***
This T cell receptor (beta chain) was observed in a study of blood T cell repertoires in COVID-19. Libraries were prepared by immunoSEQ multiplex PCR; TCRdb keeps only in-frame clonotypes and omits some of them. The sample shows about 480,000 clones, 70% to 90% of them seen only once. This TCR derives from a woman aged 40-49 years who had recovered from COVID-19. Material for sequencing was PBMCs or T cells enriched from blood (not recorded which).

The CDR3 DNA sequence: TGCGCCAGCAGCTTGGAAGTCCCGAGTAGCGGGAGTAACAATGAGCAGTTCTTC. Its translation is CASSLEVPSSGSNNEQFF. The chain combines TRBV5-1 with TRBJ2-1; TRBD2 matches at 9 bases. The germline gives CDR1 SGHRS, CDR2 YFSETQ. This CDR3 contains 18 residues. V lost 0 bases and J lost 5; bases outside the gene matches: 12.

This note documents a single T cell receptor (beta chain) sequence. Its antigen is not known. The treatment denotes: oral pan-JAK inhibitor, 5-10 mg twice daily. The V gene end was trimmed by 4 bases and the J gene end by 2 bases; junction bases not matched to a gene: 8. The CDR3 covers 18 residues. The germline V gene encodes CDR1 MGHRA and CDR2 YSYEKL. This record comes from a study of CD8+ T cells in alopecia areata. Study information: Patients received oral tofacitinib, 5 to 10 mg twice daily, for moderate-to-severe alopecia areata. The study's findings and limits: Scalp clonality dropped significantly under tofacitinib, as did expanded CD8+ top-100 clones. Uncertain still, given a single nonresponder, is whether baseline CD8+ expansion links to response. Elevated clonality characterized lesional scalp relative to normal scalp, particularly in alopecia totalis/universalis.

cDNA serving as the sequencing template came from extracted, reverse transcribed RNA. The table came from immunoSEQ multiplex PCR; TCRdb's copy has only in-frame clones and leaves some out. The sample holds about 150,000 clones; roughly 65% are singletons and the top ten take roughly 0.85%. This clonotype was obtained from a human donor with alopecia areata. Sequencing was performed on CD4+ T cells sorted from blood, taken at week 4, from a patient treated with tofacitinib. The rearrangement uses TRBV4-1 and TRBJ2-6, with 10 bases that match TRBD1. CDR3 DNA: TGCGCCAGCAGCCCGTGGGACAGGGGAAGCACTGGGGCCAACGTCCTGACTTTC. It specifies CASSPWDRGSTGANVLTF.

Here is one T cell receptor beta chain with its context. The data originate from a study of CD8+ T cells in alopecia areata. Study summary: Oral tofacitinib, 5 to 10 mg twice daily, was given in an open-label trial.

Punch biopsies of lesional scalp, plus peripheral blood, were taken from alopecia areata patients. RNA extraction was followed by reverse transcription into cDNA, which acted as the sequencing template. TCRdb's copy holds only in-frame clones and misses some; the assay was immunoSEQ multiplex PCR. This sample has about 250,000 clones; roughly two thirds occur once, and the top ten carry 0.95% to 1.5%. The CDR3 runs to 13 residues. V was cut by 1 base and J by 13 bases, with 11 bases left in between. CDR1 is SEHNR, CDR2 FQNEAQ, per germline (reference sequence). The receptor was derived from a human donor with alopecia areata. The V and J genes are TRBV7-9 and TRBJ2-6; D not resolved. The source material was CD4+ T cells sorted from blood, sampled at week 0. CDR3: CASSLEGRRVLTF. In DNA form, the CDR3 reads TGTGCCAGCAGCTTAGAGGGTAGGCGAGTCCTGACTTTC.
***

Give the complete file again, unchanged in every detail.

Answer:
This T cell receptor (beta chain) was observed in a study of blood T cell repertoires in COVID-19. Libraries were prepared by immunoSEQ multiplex PCR; TCRdb keeps only in-frame clonotypes and omits some of them. The sample shows about 480,000 clones, 70% to 90% of them seen only once. This TCR derives from a woman aged 40-49 years who had recovered from COVID-19. Material for sequencing was PBMCs or T cells enriched from blood (not recorded which).

The CDR3 DNA sequence: TGCGCCAGCAGCTTGGAAGTCCCGAGTAGCGGGAGTAACAATGAGCAGTTCTTC. Its translation is CASSLEVPSSGSNNEQFF. The chain combines TRBV5-1 with TRBJ2-1; TRBD2 matches at 9 bases. The germline gives CDR1 SGHRS, CDR2 YFSETQ. This CDR3 contains 18 residues. V lost 0 bases and J lost 5; bases outside the gene matches: 12.

This note documents a single T cell receptor (beta chain) sequence. Its antigen is not known. The treatment denotes: oral pan-JAK inhibitor, 5-10 mg twice daily. The V gene end was trimmed by 4 bases and the J gene end by 2 bases; junction bases not matched to a gene: 8. The CDR3 covers 18 residues. The germline V gene encodes CDR1 MGHRA and CDR2 YSYEKL. This record comes from a study of CD8+ T cells in alopecia areata. Study information: Patients received oral tofacitinib, 5 to 10 mg twice daily, for moderate-to-severe alopecia areata. The study's findings and limits: Scalp clonality dropped significantly under tofacitinib, as did expanded CD8+ top-100 clones. Uncertain still, given a single nonresponder, is whether baseline CD8+ expansion links to response. Elevated clonality characterized lesional scalp relative to normal scalp, particularly in alopecia totalis/universalis.

cDNA serving as the sequencing template came from extracted, reverse transcribed RNA. The table came from immunoSEQ multiplex PCR; TCRdb's copy has only in-frame clones and leaves some out. The sample holds about 150,000 clones; roughly 65% are singletons and the top ten take roughly 0.85%. This clonotype was obtained from a human donor with alopecia areata. Sequencing was performed on CD4+ T cells sorted from blood, taken at week 4, from a patient treated with tofacitinib. The rearrangement uses TRBV4-1 and TRBJ2-6, with 10 bases that match TRBD1. CDR3 DNA: TGCGCCAGCAGCCCGTGGGACAGGGGAAGCACTGGGGCCAACGTCCTGACTTTC. It specifies CASSPWDRGSTGANVLTF.

Here is one T cell receptor beta chain with its context. The data originate from a study of CD8+ T cells in alopecia areata. Study summary: Oral tofacitinib, 5 to 10 mg twice daily, was given in an open-label trial.

Punch biopsies of lesional scalp, plus peripheral blood, were taken from alopecia areata patients. RNA extraction was followed by reverse transcription into cDNA, which acted as the sequencing template. TCRdb's copy holds only in-frame clones and misses some; the assay was immunoSEQ multiplex PCR. This sample has about 250,000 clones; roughly two thirds occur once, and the top ten carry 0.95% to 1.5%. The CDR3 runs to 13 residues. V was cut by 1 base and J by 13 bases, with 11 bases left in between. CDR1 is SEHNR, CDR2 FQNEAQ, per germline (reference sequence). The receptor was derived from a human donor with alopecia areata. The V and J genes are TRBV7-9 and TRBJ2-6; D not resolved. The source material was CD4+ T cells sorted from blood, sampled at week 0. CDR3: CASSLEGRRVLTF. In DNA form, the CDR3 reads TGTGCCAGCAGCTTAGAGGGTAGGCGAGTCCTGACTTTC.